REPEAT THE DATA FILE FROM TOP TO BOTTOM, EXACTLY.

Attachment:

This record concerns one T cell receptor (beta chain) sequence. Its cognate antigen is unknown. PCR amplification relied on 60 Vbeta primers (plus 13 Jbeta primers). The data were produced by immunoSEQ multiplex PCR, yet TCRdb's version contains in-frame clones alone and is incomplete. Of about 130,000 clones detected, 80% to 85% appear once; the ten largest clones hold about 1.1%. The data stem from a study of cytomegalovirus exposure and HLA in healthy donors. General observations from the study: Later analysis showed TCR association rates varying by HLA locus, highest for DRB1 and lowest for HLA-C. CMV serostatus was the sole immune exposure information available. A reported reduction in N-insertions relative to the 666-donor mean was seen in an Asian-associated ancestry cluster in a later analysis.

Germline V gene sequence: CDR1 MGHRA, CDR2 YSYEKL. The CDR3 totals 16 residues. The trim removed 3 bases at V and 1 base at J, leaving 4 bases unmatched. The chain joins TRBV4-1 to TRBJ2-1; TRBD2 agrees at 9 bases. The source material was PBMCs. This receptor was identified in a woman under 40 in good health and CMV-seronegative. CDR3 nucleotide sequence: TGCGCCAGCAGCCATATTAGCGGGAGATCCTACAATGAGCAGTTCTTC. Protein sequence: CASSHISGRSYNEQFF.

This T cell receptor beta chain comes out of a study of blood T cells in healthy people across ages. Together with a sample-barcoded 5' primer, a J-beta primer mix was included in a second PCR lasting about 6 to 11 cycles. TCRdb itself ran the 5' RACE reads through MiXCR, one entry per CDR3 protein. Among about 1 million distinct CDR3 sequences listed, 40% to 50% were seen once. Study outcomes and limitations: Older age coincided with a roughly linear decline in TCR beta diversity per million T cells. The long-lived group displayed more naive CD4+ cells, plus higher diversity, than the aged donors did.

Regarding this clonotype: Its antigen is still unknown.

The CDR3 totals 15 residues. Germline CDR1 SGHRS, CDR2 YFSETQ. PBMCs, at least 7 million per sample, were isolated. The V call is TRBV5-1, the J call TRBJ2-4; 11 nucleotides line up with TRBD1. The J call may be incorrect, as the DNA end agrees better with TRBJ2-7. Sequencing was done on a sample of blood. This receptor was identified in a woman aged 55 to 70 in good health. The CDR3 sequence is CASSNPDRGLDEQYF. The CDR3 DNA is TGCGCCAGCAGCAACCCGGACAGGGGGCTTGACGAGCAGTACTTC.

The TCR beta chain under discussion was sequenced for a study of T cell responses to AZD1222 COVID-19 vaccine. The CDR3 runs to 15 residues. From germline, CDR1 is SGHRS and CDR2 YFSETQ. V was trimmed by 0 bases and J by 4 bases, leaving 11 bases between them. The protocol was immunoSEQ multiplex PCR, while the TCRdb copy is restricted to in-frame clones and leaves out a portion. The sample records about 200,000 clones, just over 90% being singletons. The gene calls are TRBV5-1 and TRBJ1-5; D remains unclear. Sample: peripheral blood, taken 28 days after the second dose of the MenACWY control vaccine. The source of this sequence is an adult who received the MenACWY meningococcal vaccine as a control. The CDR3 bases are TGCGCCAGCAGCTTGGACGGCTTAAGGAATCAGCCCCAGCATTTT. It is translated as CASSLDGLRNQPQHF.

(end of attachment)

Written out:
This record concerns one T cell receptor (beta chain) sequence. Its cognate antigen is unknown. PCR amplification relied on 60 Vbeta primers (plus 13 Jbeta primers). The data were produced by immunoSEQ multiplex PCR, yet TCRdb's version contains in-frame clones alone and is incomplete. Of about 130,000 clones detected, 80% to 85% appear once; the ten largest clones hold about 1.1%. The data stem from a study of cytomegalovirus exposure and HLA in healthy donors. General observations from the study: Later analysis showed TCR association rates varying by HLA locus, highest for DRB1 and lowest for HLA-C. CMV serostatus was the sole immune exposure information available. A reported reduction in N-insertions relative to the 666-donor mean was seen in an Asian-associated ancestry cluster in a later analysis.

Germline V gene sequence: CDR1 MGHRA, CDR2 YSYEKL. The CDR3 totals 16 residues. The trim removed 3 bases at V and 1 base at J, leaving 4 bases unmatched. The chain joins TRBV4-1 to TRBJ2-1; TRBD2 agrees at 9 bases. The source material was PBMCs. This receptor was identified in a woman under 40 in good health and CMV-seronegative. CDR3 nucleotide sequence: TGCGCCAGCAGCCATATTAGCGGGAGATCCTACAATGAGCAGTTCTTC. Protein sequence: CASSHISGRSYNEQFF.

This T cell receptor beta chain comes out of a study of blood T cells in healthy people across ages. Together with a sample-barcoded 5' primer, a J-beta primer mix was included in a second PCR lasting about 6 to 11 cycles. TCRdb itself ran the 5' RACE reads through MiXCR, one entry per CDR3 protein. Among about 1 million distinct CDR3 sequences listed, 40% to 50% were seen once. Study outcomes and limitations: Older age coincided with a roughly linear decline in TCR beta diversity per million T cells. The long-lived group displayed more naive CD4+ cells, plus higher diversity, than the aged donors did.

Regarding this clonotype: Its antigen is still unknown.

The CDR3 totals 15 residues. Germline CDR1 SGHRS, CDR2 YFSETQ. PBMCs, at least 7 million per sample, were isolated. The V call is TRBV5-1, the J call TRBJ2-4; 11 nucleotides line up with TRBD1. The J call may be incorrect, as the DNA end agrees better with TRBJ2-7. Sequencing was done on a sample of blood. This receptor was identified in a woman aged 55 to 70 in good health. The CDR3 sequence is CASSNPDRGLDEQYF. The CDR3 DNA is TGCGCCAGCAGCAACCCGGACAGGGGGCTTGACGAGCAGTACTTC.

The TCR beta chain under discussion was sequenced for a study of T cell responses to AZD1222 COVID-19 vaccine. The CDR3 runs to 15 residues. From germline, CDR1 is SGHRS and CDR2 YFSETQ. V was trimmed by 0 bases and J by 4 bases, leaving 11 bases between them. The protocol was immunoSEQ multiplex PCR, while the TCRdb copy is restricted to in-frame clones and leaves out a portion. The sample records about 200,000 clones, just over 90% being singletons. The gene calls are TRBV5-1 and TRBJ1-5; D remains unclear. Sample: peripheral blood, taken 28 days after the second dose of the MenACWY control vaccine. The source of this sequence is an adult who received the MenACWY meningococcal vaccine as a control. The CDR3 bases are TGCGCCAGCAGCTTGGACGGCTTAAGGAATCAGCCCCAGCATTTT. It is translated as CASSLDGLRNQPQHF.